This was, as we refer to it in the writing world, my long dark night of the soul. I was nearly ready to give up, pack it in, accept the ‘truth’ of what I’d been hearing all along: stepping outside the norm is ultimately a fool’s errand, and can only end in pain, destitution, and calamity.

We couldn’t leave Colorado, though. We had one more festival booked in the state before we would make the mad dash back to Washington what was slated to be our last festival of the year. So we rallied our spirits and headed up to Sunrise Ranch in Loveland, CO.

arise rainbow
Thank you.

We checked in, found a spot for the truck—and turned around to find a huge double rainbow stretching over the lake at the far end of the parking area.

 

Everything changed for me, for us, for our focus, in the next few days. While other festivals left us plenty of time to hawk our wares from the back of the truck, the Arise Festival was saturated with music, workshops, classes, and presentations that appealed to just about every aspect of who I am as a person. My partner, too, found himself poring over the schedule, circling so many options that there wasn’t a spare minute left in the day. And while we’d made connections with people at the other festivals, within half an hour of pitching our tent we’d found kinship with a fellow festie that felt more real and more enriching than any other person I’d met along the way.

I’d been looking for Spirit all along, aching to find some sense of the Divine in dusty makeshift parking lots, air-conditioned casinos, and other people’s empty beer cans. (No glass at the festival, please!) Of course, the Divine is in everything.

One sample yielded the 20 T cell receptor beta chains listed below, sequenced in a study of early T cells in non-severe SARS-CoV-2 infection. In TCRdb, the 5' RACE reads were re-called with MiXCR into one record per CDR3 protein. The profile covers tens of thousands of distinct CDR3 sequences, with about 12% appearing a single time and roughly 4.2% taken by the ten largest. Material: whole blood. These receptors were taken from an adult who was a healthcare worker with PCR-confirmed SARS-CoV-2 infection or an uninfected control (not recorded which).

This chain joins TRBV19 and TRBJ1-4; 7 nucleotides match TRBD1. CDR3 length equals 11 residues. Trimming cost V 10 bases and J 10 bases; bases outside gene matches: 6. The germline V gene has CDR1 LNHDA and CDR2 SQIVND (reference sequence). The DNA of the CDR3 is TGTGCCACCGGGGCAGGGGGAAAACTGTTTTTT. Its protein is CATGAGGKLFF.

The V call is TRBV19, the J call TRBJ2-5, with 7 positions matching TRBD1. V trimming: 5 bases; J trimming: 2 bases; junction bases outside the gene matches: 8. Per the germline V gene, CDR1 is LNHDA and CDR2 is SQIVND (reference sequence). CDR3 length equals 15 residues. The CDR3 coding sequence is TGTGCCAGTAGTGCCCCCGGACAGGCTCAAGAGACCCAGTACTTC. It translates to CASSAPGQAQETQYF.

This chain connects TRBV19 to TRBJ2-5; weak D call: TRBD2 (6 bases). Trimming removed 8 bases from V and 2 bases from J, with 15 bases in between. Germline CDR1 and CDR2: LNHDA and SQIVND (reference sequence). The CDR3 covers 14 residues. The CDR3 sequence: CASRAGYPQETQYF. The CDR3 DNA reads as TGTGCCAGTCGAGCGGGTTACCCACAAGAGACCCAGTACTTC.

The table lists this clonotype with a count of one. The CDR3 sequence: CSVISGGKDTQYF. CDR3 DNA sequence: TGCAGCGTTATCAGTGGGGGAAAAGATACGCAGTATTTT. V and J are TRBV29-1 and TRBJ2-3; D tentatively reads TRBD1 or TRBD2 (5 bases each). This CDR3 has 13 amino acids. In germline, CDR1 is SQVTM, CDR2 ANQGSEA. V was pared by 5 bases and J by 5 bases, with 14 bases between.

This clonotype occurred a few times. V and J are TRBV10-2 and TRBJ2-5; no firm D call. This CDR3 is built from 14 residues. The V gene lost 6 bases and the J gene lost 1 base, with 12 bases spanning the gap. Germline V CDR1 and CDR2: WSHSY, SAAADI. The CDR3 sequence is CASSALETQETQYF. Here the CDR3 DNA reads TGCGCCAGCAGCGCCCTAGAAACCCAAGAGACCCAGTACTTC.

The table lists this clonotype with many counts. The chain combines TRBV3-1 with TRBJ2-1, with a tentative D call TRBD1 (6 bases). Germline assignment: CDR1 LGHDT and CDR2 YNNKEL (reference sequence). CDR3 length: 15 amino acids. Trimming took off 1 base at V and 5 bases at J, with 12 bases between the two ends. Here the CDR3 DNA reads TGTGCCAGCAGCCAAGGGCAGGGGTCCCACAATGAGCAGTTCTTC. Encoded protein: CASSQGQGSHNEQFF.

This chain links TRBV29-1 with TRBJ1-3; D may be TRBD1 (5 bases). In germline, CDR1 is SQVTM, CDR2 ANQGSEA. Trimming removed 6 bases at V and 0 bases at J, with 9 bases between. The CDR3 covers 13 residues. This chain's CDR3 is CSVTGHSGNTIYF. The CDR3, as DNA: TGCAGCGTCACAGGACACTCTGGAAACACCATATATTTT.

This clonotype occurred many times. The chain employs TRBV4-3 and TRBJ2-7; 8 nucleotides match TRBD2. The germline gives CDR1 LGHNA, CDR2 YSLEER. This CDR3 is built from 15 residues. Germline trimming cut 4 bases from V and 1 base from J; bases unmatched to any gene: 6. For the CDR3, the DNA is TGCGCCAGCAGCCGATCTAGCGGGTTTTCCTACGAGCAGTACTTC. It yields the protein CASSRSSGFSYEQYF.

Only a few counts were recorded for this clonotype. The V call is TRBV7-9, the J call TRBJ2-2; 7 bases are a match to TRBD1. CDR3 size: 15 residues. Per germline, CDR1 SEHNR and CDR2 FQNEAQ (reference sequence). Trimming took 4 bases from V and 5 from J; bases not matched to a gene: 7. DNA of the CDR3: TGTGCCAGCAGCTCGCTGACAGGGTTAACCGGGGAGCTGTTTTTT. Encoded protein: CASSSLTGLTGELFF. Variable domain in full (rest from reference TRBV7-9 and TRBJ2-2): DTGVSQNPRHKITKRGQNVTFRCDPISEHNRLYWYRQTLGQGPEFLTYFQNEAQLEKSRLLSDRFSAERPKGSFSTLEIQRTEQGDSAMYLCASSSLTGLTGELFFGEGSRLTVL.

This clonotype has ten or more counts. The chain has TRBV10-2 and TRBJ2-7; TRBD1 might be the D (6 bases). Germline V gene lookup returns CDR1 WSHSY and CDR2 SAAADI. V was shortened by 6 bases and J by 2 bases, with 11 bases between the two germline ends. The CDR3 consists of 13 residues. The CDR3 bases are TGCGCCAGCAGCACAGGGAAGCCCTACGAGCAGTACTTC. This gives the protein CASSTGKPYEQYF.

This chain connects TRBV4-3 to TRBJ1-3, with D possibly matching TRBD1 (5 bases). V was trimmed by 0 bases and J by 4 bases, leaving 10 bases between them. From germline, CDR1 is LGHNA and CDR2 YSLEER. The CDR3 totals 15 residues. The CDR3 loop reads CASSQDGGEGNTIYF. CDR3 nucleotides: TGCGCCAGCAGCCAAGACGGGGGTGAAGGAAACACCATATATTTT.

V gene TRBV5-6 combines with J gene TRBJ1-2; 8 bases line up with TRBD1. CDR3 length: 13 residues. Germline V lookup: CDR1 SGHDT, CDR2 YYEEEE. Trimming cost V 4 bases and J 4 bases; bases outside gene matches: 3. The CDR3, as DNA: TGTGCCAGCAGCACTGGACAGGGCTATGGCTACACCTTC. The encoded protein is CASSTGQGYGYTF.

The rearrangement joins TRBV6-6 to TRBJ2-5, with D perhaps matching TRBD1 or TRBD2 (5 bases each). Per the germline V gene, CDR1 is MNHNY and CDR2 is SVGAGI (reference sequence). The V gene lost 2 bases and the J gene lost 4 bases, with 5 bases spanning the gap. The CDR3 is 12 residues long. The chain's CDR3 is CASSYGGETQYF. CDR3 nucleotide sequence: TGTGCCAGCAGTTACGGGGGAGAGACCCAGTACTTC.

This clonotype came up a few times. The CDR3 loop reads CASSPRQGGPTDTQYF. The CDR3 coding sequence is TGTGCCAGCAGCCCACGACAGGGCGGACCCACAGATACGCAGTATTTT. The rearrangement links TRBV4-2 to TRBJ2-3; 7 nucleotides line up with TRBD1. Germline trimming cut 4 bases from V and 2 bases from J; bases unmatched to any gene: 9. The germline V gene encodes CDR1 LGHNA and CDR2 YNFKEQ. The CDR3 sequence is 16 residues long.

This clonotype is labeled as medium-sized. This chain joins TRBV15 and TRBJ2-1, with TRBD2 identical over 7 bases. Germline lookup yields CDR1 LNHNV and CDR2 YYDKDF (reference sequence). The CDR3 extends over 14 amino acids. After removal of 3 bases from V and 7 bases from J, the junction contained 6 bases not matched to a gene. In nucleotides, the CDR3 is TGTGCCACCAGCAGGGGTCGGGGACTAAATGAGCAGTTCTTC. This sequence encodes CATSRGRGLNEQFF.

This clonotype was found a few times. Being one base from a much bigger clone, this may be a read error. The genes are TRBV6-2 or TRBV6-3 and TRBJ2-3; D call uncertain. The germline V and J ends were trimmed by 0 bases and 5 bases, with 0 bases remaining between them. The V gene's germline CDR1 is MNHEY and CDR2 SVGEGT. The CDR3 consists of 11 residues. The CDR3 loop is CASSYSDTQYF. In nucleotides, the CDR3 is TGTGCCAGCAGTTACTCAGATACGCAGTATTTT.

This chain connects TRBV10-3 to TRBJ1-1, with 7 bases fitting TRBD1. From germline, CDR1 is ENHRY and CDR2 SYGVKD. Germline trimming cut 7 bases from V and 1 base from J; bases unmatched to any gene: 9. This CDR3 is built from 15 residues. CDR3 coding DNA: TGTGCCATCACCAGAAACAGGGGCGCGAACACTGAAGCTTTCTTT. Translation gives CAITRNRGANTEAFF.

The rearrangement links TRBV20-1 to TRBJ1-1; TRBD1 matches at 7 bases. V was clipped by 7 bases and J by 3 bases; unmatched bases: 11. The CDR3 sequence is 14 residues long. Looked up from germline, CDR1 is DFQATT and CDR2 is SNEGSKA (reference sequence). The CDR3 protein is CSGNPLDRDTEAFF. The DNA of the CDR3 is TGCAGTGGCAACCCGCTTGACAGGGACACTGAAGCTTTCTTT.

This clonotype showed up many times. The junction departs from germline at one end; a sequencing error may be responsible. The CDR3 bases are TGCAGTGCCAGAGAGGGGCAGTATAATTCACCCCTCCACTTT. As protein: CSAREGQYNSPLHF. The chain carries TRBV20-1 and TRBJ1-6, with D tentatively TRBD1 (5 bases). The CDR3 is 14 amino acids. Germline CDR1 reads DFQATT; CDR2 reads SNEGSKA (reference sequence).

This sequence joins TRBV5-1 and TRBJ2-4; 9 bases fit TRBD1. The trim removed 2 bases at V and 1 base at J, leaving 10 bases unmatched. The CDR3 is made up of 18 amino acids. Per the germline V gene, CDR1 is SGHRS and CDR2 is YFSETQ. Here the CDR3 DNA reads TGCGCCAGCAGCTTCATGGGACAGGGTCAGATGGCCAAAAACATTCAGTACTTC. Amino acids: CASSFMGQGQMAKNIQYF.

It’s also true, though, that you become the kind of people you surround yourself with, and we’d spent precious little time in the company of others specifically looking to engage with Spirit.

Until we got to Arise.

flowersA Sacred Fire burned throughout the festival, attracting Water Protectors from Standing Rock, Storytellers weaving joy out of words, elders leading ceremony, and, of course, people eager to get warm after chilly Colorado storms. This space made the festival for me. The music was great, the workshops and yoga classes I attended were lovely, but the Fire and the environment it created were what took me from hopelessness to having more ideas than I knew what to do with.

We drove away from Sunrise Ranch early one drizzly morning and spent the next few hours brainstorming all the ways we wanted to change the world. I filled the pages of our glittery gold notebook with ideas for new forms of education, ways to expand our business by following our passions of wildcrafting and creating, thoughts about community action and political activism. The world felt like it had opened up, after feeling so very, very small.

Finally, we were wild. We were free.

More than anything, we believed.